VIDEO: Navy, Missile Defense Agency Succeed During SM-6 Ballistic Missile Defense Test

August 30, 2017 2:34 PM
A medium-range ballistic missile target is launched from the Pacific Missile Range Facility on Kauai, Hawaii, during Flight Test Standard Missile-27 Event 2 (FTM-27 E2) on Aug. 29 (HST). MDA Photo

Two missiles launched from the guided-missile destroyer USS John Paul Jones (DDG-53) bullseyed a complex medium-range ballistic missile target in a successful test off Hawaii, the Missile Defense Agency announced on Wednesday.

The test put two Raytheon SM-6 Dual I missiles against the complex target that was launched off from the Pacific Missile Range Facility on Kauai, Hawaii.

Flight Test Standard Missile-27 Event 2 (FTM-27 E2) is the second successful test of SM-6 has had against a medium-range BMD target following a similar test in December. The MDA and Navy first tested the concept in 2015.

The terminal phase “is the last opportunity to make an intercept before the warhead reaches its target. Intercepting a warhead during this phase is difficult and the least desirable of the phases because there is little margin for error and the intercept will occur close to the intended target,” read a description from MDA.

SM-6 launches from guided-missile destroyer USS John Paul Jones on Aug. 29, 2017. MDA Photo

Unlike the Raytheon Standard Missile 3s that intercept BMD targets during the mid-course of their trajectory, the terminal phase capability in the SM-6 is a secondary function of the weapon that is designed primarily for traditional air and cruise missile threats used in concert with the Lockheed Martin AN/SPY-1D(V) radar and the Baseline 9 version of the Aegis Combat System.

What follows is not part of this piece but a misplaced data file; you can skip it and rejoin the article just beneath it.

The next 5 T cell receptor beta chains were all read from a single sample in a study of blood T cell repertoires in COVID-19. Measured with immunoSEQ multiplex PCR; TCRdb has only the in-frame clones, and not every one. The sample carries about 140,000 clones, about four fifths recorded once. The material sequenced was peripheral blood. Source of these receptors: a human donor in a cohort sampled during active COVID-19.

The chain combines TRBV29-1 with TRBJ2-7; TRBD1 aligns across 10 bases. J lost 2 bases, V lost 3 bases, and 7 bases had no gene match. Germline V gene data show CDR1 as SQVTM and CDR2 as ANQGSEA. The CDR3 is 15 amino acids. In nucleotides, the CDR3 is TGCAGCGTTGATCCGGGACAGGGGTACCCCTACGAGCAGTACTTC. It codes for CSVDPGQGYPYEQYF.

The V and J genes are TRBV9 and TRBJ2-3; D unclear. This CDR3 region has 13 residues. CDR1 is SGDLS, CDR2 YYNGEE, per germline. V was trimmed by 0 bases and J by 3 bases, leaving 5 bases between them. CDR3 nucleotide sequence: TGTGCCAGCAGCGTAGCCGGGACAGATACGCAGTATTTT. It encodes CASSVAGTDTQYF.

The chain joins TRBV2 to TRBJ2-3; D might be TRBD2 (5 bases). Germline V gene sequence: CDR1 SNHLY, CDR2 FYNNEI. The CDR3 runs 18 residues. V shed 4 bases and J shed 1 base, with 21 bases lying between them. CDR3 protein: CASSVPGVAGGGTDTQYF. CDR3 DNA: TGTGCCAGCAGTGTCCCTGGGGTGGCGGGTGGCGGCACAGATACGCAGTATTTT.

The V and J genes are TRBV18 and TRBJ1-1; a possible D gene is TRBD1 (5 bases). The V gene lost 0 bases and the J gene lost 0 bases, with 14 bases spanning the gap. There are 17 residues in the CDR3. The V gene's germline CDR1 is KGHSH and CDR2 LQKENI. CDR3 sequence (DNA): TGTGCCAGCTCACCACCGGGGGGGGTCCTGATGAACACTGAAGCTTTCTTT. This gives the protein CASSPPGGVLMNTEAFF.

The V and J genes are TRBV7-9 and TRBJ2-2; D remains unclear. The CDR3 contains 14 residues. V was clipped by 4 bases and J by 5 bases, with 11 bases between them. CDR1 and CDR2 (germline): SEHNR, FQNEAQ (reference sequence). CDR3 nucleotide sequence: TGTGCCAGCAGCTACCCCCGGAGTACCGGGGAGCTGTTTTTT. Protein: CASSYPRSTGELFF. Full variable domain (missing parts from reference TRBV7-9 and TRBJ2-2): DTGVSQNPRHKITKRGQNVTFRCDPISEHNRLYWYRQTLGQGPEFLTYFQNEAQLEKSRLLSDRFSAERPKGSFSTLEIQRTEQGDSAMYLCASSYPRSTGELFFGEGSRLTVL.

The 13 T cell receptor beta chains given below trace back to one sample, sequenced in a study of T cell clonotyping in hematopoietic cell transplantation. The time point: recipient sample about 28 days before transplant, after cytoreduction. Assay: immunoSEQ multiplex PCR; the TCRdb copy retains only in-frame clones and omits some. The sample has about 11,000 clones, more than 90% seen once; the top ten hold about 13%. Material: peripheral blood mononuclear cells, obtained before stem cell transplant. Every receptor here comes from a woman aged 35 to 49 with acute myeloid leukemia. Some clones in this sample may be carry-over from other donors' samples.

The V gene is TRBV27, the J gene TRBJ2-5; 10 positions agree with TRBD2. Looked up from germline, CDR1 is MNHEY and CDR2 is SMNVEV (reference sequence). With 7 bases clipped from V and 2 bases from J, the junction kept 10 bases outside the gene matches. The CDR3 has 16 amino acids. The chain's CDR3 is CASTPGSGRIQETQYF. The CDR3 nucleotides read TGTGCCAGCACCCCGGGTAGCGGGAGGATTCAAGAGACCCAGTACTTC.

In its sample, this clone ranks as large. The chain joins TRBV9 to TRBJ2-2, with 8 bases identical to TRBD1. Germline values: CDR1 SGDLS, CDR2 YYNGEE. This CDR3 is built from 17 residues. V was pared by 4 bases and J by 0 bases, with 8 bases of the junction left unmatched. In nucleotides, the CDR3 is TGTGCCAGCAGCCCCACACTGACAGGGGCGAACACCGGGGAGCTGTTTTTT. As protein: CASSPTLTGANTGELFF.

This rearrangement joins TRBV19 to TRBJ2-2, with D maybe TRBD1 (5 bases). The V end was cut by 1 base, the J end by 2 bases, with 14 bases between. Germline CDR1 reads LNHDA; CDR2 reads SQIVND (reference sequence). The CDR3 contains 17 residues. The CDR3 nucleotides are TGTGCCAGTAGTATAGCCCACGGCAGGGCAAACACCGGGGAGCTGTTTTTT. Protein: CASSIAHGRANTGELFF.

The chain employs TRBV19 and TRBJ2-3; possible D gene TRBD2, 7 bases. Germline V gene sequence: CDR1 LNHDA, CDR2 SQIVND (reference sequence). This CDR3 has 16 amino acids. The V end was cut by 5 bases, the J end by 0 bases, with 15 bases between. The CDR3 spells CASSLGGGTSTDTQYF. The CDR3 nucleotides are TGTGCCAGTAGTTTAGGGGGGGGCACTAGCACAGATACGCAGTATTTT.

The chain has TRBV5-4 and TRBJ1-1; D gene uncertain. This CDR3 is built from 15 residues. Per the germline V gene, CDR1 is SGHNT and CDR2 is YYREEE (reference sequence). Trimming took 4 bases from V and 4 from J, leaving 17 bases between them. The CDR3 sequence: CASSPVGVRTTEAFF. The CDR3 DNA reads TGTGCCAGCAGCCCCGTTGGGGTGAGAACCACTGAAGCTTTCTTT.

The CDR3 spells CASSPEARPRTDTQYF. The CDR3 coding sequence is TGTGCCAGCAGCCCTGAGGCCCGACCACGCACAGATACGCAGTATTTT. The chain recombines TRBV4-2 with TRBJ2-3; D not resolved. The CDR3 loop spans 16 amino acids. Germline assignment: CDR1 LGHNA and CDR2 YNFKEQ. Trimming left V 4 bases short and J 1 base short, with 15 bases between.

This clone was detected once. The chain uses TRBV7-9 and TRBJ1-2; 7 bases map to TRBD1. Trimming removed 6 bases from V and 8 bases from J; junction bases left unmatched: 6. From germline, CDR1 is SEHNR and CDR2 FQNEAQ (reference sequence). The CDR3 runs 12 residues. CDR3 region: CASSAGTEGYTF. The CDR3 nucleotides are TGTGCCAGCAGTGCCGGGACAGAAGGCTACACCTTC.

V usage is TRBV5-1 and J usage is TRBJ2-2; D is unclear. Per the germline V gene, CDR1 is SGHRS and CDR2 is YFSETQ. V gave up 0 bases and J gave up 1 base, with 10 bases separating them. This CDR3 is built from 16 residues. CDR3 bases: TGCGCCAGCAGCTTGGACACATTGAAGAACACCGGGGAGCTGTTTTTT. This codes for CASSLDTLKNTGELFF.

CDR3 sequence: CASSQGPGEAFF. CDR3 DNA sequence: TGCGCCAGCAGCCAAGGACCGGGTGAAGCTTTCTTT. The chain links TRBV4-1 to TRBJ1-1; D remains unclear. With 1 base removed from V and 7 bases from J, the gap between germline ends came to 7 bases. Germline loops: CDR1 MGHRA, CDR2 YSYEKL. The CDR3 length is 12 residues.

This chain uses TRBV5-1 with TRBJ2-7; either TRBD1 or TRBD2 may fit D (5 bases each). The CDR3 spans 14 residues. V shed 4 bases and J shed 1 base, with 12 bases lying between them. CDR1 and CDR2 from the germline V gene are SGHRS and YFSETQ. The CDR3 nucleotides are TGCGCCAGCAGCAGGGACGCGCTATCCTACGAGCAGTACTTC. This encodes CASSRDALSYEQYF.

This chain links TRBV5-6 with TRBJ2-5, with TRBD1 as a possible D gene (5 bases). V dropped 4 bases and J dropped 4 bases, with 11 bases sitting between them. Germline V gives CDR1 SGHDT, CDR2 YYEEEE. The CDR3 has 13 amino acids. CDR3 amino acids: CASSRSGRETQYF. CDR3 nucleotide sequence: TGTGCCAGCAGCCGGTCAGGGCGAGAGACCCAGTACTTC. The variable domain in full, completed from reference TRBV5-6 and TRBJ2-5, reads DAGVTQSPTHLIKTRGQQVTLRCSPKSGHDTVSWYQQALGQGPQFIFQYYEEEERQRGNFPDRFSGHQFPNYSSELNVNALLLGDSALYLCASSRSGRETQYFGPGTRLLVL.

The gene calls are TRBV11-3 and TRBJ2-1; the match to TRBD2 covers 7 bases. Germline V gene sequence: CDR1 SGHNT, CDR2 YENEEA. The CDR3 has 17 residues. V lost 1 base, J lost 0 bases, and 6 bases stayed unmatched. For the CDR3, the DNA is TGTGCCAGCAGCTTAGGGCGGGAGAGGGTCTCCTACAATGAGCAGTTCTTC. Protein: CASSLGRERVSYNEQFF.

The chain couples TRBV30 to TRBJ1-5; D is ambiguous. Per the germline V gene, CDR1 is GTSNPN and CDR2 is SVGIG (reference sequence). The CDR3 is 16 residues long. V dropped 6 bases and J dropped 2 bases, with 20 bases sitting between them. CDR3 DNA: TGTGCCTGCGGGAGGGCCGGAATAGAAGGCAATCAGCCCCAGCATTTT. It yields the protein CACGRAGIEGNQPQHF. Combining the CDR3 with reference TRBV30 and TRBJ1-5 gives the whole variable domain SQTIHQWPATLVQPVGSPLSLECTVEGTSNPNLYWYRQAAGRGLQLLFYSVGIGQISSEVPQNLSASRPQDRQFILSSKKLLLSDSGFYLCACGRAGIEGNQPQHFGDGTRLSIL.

“The SM-6 missile uses an explosive warhead to defeat ballistic missile threats, differing from other missile defense interceptors, such as the Standard Missile-3, which use non-explosive hit-to-kill technology,” the MDA said in a statement.

The promise of the capability is that an SM-6 with that can perform BMD and traditional air warfare functions would free up space in a guided-missile destroyer missile cells.

The guided-missile destroyer USS John Paul Jones (DDG-53) in 2016. US Navy Photo

“We are working closely with the fleet to develop this important new capability, and this was a key milestone in giving our Aegis BMD ships an enhanced capability to defeat ballistic missiles in their terminal phase,” said MDA Director Lt. Gen. Sam Greaves in a statement.
“We will continue developing ballistic missile defense technologies to stay ahead of the threat as it evolves.”


Sam LaGrone

Sam LaGrone

Sam LaGrone is the editor of USNI News. He has covered legislation, acquisition and operations for the Sea Services since 2009 and spent time underway with the U.S. Navy, U.S. Marine Corps and the Canadian Navy.
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